Hence, it is widely believed that the Parliament or judges need to play a more responsible role for imposing liabilities on the directors and shareholders of the company for corporate wrongs. In fact, both the parliaments as well as the judges need to ensure that the companies manage their affairs with transparency, diligence, accountability and responsibility. Moreover, legislations involving policies and practices for enhancing the performance accountability and efficient management control by the board of directors are also required to be put into place (Controlling Corporate Wrongs: The Liability of Multinational Corporations, 2008).
In response to the situation, the Federal Parliament introduced a statutory standard of reasonable care and diligence. The Parliament can pass a referendum in order to make amendments for providing additional power to the authorities for regulating the corporates. At the same time, a referral of power can be made by the state governments to the national government in relation to the regulation of the companies. In fact, the judiciary (judges) can also play a major part in this process.
In addition, the system of regulation of power can be divided between the centre and the state. Under this system, the incorporation of companies will be regulated by the state governments and issues related to takeovers and raising of funds by the companies will be dealt by the national government. Such a system is already in existence in the United States of America.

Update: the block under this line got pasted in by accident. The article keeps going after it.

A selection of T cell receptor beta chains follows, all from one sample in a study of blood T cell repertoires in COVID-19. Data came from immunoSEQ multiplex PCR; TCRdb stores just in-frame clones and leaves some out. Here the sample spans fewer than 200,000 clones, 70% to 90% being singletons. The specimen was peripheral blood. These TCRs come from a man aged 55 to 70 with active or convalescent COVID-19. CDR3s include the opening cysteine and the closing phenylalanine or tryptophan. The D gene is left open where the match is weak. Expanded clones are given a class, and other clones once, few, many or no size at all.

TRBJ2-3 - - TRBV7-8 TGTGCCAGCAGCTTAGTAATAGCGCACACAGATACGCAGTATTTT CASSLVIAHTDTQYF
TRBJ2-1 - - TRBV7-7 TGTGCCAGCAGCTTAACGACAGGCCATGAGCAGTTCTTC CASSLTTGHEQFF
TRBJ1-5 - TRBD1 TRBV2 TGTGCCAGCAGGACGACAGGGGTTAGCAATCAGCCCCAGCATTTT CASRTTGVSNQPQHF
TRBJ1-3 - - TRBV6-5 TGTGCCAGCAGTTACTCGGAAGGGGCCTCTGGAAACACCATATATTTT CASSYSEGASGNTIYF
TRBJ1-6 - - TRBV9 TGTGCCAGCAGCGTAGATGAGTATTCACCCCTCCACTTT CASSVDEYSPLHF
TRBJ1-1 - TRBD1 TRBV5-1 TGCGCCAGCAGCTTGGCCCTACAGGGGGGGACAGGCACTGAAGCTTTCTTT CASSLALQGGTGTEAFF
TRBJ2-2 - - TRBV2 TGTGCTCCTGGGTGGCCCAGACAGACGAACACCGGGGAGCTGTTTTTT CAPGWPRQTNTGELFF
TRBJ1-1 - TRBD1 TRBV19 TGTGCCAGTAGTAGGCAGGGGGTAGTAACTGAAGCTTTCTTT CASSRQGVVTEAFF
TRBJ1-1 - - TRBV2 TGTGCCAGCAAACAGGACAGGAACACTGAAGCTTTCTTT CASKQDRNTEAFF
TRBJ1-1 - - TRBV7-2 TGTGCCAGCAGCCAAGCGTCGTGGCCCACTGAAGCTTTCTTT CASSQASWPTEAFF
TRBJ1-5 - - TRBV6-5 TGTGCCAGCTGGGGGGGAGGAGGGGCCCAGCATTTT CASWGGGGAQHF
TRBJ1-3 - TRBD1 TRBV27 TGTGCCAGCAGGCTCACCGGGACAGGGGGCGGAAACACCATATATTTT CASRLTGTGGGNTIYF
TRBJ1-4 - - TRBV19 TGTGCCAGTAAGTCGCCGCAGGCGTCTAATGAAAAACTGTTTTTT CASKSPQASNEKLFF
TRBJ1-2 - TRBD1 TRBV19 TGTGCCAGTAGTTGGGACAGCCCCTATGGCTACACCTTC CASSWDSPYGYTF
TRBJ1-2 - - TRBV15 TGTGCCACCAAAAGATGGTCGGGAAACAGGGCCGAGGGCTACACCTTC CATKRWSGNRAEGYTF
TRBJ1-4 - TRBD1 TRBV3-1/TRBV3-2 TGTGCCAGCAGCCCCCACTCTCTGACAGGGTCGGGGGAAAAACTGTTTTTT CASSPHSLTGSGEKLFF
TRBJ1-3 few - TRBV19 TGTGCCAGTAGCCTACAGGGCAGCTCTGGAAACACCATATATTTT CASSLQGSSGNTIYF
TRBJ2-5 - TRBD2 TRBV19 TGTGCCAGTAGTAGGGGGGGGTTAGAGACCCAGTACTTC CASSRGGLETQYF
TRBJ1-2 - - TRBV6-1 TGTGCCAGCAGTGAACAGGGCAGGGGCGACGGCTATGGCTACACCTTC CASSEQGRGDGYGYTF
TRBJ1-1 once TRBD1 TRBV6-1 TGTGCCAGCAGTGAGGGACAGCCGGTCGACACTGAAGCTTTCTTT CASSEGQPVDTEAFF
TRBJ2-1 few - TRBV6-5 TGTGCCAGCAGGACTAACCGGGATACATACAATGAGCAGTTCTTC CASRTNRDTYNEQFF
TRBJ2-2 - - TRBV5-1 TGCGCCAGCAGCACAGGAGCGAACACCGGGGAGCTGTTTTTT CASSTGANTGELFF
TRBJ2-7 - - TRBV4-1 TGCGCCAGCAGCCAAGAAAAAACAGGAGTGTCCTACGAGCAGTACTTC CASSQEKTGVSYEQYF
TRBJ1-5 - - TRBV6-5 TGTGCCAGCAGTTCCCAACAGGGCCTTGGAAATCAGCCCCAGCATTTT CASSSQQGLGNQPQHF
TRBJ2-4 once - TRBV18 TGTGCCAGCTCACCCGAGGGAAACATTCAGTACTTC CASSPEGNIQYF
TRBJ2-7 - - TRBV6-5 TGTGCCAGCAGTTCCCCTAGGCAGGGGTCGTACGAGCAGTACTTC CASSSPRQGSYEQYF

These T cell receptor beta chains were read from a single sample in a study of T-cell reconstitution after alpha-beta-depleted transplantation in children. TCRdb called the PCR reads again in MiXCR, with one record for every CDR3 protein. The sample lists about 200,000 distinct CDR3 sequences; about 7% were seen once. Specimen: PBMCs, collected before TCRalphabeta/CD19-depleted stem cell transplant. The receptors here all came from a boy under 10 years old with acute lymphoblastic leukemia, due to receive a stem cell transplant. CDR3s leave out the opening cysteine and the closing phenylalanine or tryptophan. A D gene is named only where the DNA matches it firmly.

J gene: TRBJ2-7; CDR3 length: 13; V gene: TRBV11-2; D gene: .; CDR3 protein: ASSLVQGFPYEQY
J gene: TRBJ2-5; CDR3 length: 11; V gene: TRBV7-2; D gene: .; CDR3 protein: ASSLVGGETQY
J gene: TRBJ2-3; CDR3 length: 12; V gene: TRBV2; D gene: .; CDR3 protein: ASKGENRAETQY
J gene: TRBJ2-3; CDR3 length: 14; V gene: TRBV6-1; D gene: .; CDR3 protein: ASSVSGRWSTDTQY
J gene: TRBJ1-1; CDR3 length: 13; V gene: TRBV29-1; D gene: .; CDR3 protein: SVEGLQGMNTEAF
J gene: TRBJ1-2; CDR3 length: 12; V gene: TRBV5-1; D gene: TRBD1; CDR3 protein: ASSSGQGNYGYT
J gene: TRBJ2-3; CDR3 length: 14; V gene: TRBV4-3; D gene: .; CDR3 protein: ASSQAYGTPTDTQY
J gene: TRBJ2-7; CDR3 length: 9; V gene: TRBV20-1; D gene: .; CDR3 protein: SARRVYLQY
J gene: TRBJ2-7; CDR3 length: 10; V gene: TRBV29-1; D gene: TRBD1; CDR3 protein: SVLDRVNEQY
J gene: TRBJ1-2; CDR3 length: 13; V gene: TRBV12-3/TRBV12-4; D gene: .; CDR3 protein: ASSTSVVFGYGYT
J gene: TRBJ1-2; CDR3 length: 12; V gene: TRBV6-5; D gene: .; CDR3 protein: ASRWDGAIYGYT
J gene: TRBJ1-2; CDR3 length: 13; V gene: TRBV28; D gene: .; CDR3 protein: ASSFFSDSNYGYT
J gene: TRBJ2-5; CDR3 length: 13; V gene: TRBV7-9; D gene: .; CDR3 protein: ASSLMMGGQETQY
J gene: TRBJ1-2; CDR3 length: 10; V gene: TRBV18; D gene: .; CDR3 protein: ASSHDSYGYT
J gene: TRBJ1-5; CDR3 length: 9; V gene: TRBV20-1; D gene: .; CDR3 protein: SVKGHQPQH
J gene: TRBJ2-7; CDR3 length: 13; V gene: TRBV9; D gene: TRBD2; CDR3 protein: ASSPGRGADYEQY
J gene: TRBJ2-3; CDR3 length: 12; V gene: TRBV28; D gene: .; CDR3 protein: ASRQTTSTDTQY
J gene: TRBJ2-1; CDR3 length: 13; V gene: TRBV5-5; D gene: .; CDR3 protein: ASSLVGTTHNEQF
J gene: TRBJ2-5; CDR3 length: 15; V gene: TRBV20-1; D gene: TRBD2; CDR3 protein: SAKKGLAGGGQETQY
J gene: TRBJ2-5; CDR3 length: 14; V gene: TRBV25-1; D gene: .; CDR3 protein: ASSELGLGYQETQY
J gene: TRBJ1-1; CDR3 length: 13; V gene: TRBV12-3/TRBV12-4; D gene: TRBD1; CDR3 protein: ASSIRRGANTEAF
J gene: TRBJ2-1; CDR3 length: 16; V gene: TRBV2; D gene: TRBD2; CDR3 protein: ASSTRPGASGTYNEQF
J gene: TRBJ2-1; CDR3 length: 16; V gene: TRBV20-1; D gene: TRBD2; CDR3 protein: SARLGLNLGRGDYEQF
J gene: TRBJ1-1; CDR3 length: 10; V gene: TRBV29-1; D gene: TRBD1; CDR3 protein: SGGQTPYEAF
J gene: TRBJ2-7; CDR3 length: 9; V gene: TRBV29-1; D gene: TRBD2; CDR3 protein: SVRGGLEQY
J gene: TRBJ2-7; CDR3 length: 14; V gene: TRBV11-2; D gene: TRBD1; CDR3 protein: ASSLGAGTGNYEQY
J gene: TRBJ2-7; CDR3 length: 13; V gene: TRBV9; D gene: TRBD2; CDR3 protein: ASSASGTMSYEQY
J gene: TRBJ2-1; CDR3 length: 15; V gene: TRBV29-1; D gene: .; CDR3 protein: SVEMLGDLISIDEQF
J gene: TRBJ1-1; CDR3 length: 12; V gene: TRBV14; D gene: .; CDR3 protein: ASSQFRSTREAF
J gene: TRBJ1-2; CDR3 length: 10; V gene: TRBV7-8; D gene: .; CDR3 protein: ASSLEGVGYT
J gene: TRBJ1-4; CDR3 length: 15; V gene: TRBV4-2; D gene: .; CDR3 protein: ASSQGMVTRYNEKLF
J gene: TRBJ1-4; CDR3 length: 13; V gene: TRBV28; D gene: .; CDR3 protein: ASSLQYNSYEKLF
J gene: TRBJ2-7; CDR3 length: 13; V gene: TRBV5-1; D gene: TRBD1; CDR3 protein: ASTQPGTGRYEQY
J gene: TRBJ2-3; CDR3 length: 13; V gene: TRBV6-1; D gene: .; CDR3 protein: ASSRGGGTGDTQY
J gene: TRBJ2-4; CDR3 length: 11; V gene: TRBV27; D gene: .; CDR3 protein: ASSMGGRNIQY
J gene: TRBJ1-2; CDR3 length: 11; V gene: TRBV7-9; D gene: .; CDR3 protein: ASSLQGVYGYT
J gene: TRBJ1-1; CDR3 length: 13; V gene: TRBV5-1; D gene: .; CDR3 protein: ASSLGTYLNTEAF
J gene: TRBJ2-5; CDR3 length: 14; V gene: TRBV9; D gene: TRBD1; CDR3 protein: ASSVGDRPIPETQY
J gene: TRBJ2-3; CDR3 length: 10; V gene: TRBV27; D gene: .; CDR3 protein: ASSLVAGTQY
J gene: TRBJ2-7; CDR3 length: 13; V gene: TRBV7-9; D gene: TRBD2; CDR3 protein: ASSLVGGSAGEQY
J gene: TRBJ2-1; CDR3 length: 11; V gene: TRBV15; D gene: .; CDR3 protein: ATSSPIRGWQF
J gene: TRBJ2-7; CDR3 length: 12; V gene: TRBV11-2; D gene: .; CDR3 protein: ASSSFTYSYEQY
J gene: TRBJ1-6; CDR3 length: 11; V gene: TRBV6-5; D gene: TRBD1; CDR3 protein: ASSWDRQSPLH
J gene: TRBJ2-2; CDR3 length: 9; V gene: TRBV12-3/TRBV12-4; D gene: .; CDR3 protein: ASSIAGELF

The government as well as the parliament have the responsibility to regulate companies functioning or domiciled in their area of jurisdiction (Controlling Corporate Wrongs: The Liability of Multinational Corporations, 2008). Accordingly, the parliament should formulate and implement legislations and regulatory mechanisms. Simultaneously, proper monitoring and supervision should be done to ensure a control over the activities of the companies. The imposition of any kind of liability on the directors of a company serves as an incentive for working in accordance with the law and desist them from any kind of behaviour which can harm the company, its stakeholders, the environment and society as a whole.
The parliament should constitute a number of national policy committees for concentrating on issues related to law, accounting and finance, sustainability, taxation and economics. Similarly, certain task forces should be formed to deal with the matters associated with corporate governance. In order to impose liability on directors and shareholders for preventing any kind of corporate wrongs, a number of measures can be undertaken by both the parliaments as well as the judges.